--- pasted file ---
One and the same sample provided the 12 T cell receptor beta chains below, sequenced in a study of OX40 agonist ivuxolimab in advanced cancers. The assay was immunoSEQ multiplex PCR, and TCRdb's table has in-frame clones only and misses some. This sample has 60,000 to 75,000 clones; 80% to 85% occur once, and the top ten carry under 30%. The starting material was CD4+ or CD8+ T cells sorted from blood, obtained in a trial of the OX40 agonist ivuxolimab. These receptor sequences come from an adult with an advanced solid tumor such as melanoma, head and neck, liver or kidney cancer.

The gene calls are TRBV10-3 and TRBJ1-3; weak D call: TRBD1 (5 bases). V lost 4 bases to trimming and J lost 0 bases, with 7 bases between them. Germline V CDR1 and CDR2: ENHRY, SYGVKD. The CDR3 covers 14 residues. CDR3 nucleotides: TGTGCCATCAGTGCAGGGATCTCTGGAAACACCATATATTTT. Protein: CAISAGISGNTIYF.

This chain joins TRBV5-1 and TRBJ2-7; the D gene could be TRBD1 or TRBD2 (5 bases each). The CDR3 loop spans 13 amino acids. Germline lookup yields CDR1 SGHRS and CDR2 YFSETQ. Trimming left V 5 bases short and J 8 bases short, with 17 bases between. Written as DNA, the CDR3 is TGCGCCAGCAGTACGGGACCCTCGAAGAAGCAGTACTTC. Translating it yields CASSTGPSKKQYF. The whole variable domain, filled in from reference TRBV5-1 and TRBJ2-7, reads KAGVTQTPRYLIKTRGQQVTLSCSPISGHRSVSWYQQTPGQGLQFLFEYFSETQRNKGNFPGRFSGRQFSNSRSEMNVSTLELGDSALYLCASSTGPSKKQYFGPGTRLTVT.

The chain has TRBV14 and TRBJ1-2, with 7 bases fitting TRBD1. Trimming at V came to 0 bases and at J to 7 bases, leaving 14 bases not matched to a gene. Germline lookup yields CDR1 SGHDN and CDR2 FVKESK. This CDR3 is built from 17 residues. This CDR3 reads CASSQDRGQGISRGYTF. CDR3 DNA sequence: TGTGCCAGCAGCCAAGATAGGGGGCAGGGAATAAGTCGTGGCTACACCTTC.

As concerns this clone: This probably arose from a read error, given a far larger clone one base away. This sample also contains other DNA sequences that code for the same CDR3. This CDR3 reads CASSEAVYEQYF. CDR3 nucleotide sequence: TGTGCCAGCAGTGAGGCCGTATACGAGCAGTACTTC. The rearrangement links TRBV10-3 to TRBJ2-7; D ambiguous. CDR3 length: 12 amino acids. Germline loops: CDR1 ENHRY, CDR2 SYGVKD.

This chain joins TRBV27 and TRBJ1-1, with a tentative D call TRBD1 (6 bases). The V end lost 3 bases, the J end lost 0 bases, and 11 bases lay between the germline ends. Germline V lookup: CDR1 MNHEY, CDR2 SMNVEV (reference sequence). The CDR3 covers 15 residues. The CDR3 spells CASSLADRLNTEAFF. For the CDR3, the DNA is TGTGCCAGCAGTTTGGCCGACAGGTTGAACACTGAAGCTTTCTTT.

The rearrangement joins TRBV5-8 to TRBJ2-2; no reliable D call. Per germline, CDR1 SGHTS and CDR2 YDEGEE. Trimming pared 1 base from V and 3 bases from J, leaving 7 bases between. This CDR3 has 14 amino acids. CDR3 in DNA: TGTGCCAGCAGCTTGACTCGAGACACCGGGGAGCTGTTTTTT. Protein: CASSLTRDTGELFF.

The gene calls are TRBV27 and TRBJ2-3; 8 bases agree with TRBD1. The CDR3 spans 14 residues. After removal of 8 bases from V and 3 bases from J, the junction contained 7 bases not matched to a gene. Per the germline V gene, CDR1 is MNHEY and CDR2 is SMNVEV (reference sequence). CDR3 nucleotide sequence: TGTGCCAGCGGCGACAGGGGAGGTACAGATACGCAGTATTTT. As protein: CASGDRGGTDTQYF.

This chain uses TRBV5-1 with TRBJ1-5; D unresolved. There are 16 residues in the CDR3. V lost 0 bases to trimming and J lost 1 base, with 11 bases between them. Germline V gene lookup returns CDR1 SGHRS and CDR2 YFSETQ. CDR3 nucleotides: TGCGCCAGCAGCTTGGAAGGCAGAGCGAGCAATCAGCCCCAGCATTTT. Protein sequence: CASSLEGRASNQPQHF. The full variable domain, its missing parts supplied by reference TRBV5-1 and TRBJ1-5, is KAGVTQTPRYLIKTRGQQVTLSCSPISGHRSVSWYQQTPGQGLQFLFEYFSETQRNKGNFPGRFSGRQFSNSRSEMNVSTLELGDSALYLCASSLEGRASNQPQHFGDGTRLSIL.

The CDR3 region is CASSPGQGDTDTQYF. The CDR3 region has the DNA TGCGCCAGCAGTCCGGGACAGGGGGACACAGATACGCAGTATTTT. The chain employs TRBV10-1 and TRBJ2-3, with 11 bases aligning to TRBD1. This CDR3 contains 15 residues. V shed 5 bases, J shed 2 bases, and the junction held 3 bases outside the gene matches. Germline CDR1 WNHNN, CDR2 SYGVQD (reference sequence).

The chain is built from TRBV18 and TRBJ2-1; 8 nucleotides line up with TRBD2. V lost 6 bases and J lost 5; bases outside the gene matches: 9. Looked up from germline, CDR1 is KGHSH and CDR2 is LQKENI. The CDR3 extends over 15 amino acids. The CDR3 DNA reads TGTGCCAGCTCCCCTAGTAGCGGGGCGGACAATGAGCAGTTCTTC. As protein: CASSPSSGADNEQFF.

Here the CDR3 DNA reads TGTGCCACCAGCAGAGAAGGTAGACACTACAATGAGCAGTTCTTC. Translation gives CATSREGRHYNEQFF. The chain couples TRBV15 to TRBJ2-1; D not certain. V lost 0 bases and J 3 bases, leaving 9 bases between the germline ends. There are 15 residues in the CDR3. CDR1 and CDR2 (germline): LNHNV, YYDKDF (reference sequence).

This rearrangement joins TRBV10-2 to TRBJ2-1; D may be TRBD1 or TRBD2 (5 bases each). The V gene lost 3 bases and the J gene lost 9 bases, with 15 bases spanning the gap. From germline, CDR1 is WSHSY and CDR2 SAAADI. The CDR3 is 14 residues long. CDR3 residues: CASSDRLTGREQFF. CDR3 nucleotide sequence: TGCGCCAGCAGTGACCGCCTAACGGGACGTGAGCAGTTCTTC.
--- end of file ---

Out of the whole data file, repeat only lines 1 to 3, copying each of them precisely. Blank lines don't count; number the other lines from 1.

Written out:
One and the same sample provided the 12 T cell receptor beta chains below, sequenced in a study of OX40 agonist ivuxolimab in advanced cancers. The assay was immunoSEQ multiplex PCR, and TCRdb's table has in-frame clones only and misses some. This sample has 60,000 to 75,000 clones; 80% to 85% occur once, and the top ten carry under 30%. The starting material was CD4+ or CD8+ T cells sorted from blood, obtained in a trial of the OX40 agonist ivuxolimab. These receptor sequences come from an adult with an advanced solid tumor such as melanoma, head and neck, liver or kidney cancer.

The gene calls are TRBV10-3 and TRBJ1-3; weak D call: TRBD1 (5 bases). V lost 4 bases to trimming and J lost 0 bases, with 7 bases between them. Germline V CDR1 and CDR2: ENHRY, SYGVKD. The CDR3 covers 14 residues. CDR3 nucleotides: TGTGCCATCAGTGCAGGGATCTCTGGAAACACCATATATTTT. Protein: CAISAGISGNTIYF.

This chain joins TRBV5-1 and TRBJ2-7; the D gene could be TRBD1 or TRBD2 (5 bases each). The CDR3 loop spans 13 amino acids. Germline lookup yields CDR1 SGHRS and CDR2 YFSETQ. Trimming left V 5 bases short and J 8 bases short, with 17 bases between. Written as DNA, the CDR3 is TGCGCCAGCAGTACGGGACCCTCGAAGAAGCAGTACTTC. Translating it yields CASSTGPSKKQYF. The whole variable domain, filled in from reference TRBV5-1 and TRBJ2-7, reads KAGVTQTPRYLIKTRGQQVTLSCSPISGHRSVSWYQQTPGQGLQFLFEYFSETQRNKGNFPGRFSGRQFSNSRSEMNVSTLELGDSALYLCASSTGPSKKQYFGPGTRLTVT.